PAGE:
5 Things to Love This October

Although I can find the longer nights difficult, I’m not one to mourn the end of summer. To me, autumn signifies the start of real beauty in the natural world; the foliage colours, the way the woods start to smell, the beauty of the light in the early morning and the opportunity to see sunrise and sunset a lot more often.

Barbed

The images from Barbed are part of a continuing series exploring the disconnect I feel from my  environment since moving to Dorset nearly 19 years ago. I used to live on the outskirts of London in a place called Northwood; I suppose the name suggests what the environment was like! I had access to various…

Vortographs

What is a Vorticism? Vorticism started in 1914 in London and encompassed sculpture, photography, painting, woodcuts and graphic design. The movement, which was a ‘response to French Cubism and Italian Futurism’ (1) was led by Wyndham Lewis and named by Ezra Pound. The photographer Alvin Langdon Coburn first exhibited his vortographs in 1917. I’m a huge fan…

Cyanolumens

If you’ve tried cyanotypes and enjoyed them, you can take them a bit further by introducing cyanotype chemicals to black and white darkroom paper. What You Need This technique combines a lumen print with a cyanotype to introduce various tones and colours that you cannot achieve with cyanotype alone. For this example I’ve used Ilford…

Simple Lumen Prints

How to Create a Lumen Print For this you will need: Darkroom black and white photographic paper; I’m using Ilford multigrade resin coated* Photographic fixer; I’m using Ilford Rapid Fixer Sunshine or UV light Running water to rinse Glass and board to put it all on, or a contact frame Plant material or something to…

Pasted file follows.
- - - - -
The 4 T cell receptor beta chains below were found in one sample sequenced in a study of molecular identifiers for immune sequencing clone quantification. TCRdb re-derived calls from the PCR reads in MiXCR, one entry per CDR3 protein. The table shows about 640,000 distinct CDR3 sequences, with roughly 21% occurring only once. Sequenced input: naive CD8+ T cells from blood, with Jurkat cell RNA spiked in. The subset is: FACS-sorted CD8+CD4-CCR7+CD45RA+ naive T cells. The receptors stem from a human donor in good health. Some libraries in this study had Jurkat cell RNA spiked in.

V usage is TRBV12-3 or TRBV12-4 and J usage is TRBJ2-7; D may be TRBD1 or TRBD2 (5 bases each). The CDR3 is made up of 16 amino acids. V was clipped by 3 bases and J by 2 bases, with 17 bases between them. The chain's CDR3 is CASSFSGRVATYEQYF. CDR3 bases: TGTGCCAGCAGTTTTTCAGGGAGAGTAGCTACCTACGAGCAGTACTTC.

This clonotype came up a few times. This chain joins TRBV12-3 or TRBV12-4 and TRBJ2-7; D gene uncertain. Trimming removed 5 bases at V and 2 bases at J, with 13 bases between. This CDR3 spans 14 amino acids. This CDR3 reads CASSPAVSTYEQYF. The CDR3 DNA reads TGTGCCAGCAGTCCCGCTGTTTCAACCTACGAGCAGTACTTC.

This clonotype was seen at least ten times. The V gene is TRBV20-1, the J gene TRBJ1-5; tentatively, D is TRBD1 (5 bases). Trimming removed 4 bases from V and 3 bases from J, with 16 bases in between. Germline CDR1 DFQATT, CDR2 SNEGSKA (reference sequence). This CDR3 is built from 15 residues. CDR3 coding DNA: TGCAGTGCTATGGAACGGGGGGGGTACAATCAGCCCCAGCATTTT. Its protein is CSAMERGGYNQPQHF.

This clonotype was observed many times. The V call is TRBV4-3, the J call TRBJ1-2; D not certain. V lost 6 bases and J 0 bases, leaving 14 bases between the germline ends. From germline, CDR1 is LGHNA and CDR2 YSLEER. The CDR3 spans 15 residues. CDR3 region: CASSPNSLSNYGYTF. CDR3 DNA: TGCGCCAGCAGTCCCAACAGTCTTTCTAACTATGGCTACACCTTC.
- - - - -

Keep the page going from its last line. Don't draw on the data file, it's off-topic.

Cyanotype: Taking it Further

My guide to creating a cyanotype. I decided to try a few experiments to work out how various additions to a wet cyanotype can effect the outcome, and then to tone these experiments. If you’re particularly interested in this I’d recommend you follow the blog as I intend to do a lot more of these…

Epic Top 10 Free Image Sites

My list includes sites that specialise in photography, as well as some more unusual image resources for something a bit different. It’s not in order of preference as these are all great sites. 1 Unsplash Unsplash calls itself ‘the internet’s source of freely-usable images’. It provides free images (photography) for both commercial and non-commercial use….

Transfer Images to Plaster

How to Transfer an Image onto Plaster This post will show you how to transfer a laser printed image onto plaster. Keep in mind that this technique probably won’t give you a perfect result. For me, part of the reason for this process is the introduction of slight imperfections that add character to the final…

Developing Black & White Film

A Really Simple Guide to Developing Film at Home I couldn’t find a really simple guide to developing film when I needed a refresher, so this post is to fill that gap. If you want to give film a try don’t be put off by not having a darkroom. You don’t need a darkroom to…

Public Transport in London

A Photographic Subject to Explore Using public transport in London is a matter of course for me. If I won the lottery tomorrow (I haven’t got a ticket so I won’t hold my breath) I would still much rather travel by train than by cab both for the opportunity to people-watch, and to visit some…

Create Your Own Cyanotypes

We’ll briefly cover history & science of cyanotypes, compare the three main options on chemicals and look at how to make an exposure. History & Science A Mini History The cyanotype process produces a beautiful, Prussian-blue coloured print. The process was developed in 1842 by Sir John Herschel, an English astronomer, as an easy way…

A Lonely Poppy on the North Dorset Trailway

A Photographic Diary, July 2019 In case you were hoping for images of fields full of poppies, this post isn’t it. The majority of the field looked like this… But what made me pause mid-cycle, get off my bike and get my iPhone out was this single plant, its petals saturated a deep red because…